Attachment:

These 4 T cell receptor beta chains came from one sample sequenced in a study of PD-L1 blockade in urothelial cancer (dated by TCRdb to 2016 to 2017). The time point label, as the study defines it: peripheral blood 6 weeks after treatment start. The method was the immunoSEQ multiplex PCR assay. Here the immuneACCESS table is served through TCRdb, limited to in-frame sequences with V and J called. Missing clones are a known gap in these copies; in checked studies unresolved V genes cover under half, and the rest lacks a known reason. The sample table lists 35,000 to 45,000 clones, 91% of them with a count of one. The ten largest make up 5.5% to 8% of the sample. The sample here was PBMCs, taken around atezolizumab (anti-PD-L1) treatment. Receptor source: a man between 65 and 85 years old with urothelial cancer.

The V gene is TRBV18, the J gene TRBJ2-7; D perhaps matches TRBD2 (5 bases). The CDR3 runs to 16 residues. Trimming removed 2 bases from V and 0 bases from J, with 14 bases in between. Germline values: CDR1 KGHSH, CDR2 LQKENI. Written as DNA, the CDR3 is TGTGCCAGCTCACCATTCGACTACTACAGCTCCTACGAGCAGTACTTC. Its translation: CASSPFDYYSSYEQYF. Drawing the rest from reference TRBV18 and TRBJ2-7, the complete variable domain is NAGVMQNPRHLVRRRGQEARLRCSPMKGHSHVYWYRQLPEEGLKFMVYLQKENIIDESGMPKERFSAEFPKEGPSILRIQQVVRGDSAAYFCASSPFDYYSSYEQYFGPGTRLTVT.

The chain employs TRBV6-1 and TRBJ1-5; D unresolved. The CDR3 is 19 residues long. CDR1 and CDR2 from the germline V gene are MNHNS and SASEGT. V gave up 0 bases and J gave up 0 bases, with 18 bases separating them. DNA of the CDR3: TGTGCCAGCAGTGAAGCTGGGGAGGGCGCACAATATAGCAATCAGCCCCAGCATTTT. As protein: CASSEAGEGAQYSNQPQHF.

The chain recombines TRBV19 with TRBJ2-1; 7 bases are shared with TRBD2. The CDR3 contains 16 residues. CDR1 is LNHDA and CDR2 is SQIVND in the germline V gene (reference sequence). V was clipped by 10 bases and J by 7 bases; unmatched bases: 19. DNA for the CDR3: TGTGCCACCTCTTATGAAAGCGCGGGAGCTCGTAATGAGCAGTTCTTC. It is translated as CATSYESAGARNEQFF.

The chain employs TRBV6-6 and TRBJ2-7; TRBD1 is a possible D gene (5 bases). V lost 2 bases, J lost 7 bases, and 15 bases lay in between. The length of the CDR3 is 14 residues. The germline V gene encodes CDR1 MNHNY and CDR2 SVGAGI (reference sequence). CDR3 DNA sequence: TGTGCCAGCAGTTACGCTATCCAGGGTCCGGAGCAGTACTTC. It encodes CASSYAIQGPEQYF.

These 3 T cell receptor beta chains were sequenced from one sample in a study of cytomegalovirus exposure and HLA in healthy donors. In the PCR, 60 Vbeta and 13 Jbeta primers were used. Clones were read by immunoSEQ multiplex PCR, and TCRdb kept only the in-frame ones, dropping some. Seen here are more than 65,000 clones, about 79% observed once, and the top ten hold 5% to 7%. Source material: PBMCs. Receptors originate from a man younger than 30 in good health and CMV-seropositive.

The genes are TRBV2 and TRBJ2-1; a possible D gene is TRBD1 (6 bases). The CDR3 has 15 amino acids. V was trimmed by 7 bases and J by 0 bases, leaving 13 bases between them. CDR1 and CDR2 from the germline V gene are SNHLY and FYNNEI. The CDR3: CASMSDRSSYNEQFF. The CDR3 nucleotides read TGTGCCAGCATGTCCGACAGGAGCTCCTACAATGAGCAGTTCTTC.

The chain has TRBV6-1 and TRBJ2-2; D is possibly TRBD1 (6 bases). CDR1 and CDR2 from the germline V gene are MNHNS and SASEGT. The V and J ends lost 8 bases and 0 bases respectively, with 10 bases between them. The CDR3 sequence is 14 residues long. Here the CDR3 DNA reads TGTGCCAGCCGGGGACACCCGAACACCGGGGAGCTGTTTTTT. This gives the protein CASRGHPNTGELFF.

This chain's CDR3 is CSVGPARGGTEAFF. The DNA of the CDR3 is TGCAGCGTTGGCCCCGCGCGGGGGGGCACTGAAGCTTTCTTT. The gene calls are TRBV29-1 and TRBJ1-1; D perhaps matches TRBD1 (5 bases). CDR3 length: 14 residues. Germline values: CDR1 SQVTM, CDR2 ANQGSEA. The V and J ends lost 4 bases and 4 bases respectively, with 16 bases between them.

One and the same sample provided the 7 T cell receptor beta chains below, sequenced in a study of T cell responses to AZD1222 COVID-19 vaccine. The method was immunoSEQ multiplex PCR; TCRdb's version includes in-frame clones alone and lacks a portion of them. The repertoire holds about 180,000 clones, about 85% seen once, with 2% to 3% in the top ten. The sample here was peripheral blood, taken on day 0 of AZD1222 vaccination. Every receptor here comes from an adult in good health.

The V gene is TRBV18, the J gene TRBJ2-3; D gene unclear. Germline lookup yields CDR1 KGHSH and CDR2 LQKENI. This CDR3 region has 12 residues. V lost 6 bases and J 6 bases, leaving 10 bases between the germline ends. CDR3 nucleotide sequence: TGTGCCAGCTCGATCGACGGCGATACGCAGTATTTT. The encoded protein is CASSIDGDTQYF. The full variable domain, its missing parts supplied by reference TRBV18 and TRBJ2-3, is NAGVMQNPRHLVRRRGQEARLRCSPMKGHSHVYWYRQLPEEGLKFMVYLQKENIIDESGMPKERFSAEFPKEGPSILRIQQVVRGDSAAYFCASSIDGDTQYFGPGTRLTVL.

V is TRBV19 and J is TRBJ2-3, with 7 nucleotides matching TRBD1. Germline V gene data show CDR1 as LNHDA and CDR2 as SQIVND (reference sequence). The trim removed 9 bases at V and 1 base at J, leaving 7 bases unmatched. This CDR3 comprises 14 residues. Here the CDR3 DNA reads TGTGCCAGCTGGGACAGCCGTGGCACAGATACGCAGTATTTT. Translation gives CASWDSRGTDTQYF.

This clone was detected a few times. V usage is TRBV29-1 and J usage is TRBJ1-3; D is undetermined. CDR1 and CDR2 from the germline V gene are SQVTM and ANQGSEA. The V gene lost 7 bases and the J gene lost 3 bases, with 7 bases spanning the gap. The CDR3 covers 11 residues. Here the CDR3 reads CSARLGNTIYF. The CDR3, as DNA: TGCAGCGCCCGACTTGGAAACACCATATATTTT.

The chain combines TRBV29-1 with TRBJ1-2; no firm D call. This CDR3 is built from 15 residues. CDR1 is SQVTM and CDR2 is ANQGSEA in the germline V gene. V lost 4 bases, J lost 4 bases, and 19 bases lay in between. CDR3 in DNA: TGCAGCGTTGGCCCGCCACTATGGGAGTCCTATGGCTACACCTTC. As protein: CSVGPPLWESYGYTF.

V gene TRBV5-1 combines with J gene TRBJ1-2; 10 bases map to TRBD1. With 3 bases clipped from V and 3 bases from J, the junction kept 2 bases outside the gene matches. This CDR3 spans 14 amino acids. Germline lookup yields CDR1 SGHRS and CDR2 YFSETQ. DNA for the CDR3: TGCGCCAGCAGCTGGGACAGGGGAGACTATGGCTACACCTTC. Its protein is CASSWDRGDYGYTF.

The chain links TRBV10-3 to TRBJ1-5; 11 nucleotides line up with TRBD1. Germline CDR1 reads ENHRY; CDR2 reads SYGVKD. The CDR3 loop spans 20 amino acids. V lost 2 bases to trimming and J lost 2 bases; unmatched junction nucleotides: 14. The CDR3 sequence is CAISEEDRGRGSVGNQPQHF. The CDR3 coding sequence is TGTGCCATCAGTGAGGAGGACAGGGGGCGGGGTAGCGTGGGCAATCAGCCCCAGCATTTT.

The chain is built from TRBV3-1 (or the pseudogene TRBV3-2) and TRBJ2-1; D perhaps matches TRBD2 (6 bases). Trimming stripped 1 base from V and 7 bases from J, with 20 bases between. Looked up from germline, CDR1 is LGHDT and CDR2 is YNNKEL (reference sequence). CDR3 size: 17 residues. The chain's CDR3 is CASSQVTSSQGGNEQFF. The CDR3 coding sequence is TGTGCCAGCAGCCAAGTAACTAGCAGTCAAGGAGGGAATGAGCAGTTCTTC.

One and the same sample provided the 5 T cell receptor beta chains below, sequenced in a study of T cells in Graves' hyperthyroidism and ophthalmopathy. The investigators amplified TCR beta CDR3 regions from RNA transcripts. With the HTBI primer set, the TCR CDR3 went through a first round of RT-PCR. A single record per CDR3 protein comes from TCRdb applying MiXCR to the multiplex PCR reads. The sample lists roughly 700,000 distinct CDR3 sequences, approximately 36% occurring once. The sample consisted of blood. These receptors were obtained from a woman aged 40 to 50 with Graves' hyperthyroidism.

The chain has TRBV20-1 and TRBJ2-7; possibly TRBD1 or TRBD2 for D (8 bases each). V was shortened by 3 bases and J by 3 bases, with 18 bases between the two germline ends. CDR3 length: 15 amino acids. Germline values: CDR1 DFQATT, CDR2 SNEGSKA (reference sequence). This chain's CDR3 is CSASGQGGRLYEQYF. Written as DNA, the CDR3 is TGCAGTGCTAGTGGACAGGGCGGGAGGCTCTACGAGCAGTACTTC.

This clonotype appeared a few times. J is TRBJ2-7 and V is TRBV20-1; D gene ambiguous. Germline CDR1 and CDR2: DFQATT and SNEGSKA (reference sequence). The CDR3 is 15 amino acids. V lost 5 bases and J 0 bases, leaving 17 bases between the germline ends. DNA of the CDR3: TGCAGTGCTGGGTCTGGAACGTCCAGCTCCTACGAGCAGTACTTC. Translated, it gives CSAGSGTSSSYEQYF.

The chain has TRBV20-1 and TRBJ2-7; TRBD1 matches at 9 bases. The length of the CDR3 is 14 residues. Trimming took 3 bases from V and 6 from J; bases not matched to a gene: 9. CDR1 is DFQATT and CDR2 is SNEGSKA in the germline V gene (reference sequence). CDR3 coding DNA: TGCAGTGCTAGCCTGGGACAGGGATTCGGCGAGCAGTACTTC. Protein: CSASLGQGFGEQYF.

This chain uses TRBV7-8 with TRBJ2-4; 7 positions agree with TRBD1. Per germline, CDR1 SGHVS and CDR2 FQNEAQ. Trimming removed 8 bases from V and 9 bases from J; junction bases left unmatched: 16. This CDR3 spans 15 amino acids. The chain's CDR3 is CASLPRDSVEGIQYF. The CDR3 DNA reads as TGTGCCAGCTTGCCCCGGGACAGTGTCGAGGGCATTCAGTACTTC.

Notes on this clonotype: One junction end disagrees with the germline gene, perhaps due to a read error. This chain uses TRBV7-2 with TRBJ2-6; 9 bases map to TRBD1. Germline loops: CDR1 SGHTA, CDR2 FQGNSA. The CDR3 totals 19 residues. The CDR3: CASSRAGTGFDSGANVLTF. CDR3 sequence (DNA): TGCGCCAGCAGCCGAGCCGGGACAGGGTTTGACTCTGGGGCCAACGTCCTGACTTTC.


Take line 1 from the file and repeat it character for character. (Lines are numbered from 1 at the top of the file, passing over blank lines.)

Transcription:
These 4 T cell receptor beta chains came from one sample sequenced in a study of PD-L1 blockade in urothelial cancer (dated by TCRdb to 2016 to 2017). The time point label, as the study defines it: peripheral blood 6 weeks after treatment start. The method was the immunoSEQ multiplex PCR assay. Here the immuneACCESS table is served through TCRdb, limited to in-frame sequences with V and J called. Missing clones are a known gap in these copies; in checked studies unresolved V genes cover under half, and the rest lacks a known reason. The sample table lists 35,000 to 45,000 clones, 91% of them with a count of one. The ten largest make up 5.5% to 8% of the sample. The sample here was PBMCs, taken around atezolizumab (anti-PD-L1) treatment. Receptor source: a man between 65 and 85 years old with urothelial cancer.